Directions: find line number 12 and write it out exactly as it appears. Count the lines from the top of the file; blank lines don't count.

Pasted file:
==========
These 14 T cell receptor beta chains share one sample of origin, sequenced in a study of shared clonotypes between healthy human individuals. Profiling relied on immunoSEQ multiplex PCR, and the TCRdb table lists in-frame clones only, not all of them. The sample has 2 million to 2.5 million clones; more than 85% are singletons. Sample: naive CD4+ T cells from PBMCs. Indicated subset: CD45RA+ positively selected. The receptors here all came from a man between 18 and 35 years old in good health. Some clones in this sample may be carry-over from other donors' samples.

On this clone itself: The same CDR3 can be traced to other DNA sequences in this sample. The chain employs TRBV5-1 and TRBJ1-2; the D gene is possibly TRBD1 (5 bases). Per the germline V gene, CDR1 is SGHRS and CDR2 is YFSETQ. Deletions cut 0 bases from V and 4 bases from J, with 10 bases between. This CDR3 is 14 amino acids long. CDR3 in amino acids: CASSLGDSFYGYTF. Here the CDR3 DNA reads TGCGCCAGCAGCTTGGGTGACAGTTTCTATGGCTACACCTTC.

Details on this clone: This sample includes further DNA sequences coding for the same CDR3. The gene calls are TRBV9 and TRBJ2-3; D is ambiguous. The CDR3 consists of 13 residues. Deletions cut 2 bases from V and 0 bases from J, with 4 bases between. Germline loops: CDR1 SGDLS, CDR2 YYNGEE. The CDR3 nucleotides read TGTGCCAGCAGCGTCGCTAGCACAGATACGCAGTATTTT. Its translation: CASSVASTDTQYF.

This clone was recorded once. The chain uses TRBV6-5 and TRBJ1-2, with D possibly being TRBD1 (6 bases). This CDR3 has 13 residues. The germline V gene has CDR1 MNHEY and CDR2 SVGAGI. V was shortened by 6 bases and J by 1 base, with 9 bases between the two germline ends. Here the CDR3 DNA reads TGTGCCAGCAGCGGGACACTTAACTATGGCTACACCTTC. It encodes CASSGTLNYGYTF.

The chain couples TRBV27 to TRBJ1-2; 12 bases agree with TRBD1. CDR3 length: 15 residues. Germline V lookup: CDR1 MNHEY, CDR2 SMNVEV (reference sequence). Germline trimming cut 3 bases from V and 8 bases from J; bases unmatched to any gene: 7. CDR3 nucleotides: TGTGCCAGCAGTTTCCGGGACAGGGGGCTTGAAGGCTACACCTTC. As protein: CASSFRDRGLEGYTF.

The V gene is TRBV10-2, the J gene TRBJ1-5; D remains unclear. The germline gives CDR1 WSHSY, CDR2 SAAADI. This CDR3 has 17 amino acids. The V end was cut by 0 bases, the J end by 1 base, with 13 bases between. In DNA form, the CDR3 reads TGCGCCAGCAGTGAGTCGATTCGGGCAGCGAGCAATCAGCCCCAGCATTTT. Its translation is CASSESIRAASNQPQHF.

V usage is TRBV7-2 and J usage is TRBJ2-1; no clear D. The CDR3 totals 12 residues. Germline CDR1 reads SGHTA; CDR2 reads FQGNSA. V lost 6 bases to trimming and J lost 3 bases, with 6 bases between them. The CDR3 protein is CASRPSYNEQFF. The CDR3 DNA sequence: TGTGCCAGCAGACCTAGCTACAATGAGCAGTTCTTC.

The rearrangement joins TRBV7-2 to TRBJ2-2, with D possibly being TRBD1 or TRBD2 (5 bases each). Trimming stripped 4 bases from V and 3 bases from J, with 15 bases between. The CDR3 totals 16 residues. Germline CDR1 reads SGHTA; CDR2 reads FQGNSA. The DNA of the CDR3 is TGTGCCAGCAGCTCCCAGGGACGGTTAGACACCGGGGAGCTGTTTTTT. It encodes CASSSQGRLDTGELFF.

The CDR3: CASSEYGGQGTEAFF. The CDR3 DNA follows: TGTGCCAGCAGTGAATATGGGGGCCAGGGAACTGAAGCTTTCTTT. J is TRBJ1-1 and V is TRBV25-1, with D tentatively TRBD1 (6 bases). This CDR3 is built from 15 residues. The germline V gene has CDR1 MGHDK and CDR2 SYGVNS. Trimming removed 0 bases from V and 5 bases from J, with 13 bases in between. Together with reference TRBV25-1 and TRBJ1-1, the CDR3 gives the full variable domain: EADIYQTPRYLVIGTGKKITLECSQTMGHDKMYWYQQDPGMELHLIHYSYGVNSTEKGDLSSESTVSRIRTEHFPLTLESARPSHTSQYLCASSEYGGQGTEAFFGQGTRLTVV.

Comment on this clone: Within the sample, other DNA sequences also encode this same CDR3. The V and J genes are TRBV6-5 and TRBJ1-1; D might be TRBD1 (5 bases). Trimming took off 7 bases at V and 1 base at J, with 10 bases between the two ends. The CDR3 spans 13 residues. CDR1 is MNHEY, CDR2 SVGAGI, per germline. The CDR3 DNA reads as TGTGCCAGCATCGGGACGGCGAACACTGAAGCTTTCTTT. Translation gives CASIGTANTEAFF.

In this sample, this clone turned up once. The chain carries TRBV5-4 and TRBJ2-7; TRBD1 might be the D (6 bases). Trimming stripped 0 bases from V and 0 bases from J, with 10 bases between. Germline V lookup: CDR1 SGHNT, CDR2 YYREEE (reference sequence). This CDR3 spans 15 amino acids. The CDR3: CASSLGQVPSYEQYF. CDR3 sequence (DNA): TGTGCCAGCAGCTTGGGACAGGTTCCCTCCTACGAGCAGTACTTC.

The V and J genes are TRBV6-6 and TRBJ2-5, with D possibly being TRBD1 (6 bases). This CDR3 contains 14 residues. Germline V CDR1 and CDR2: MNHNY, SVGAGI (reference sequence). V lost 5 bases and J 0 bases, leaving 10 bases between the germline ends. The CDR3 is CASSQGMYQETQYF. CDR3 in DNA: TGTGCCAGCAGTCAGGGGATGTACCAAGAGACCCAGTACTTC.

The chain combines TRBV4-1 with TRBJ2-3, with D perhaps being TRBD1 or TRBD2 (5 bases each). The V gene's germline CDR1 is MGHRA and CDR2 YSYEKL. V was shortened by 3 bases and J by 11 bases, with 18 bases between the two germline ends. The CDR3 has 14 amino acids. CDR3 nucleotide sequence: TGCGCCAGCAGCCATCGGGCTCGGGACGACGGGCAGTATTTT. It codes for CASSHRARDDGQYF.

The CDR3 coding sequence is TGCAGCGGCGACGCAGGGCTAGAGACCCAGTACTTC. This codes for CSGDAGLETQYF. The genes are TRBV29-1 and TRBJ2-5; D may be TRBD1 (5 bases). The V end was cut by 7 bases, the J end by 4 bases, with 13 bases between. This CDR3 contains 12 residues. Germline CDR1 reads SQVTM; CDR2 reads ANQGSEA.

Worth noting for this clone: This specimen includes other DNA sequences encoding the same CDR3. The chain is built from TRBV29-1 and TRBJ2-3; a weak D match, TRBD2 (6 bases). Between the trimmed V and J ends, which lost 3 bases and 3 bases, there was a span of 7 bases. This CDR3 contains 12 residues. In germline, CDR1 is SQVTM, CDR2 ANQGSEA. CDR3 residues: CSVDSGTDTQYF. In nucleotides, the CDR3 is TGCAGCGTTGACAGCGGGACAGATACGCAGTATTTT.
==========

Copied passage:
The V and J genes are TRBV6-6 and TRBJ2-5, with D possibly being TRBD1 (6 bases). This CDR3 contains 14 residues. Germline V CDR1 and CDR2: MNHNY, SVGAGI (reference sequence). V lost 5 bases and J 0 bases, leaving 10 bases between the germline ends. The CDR3 is CASSQGMYQETQYF. CDR3 in DNA: TGTGCCAGCAGTCAGGGGATGTACCAAGAGACCCAGTACTTC.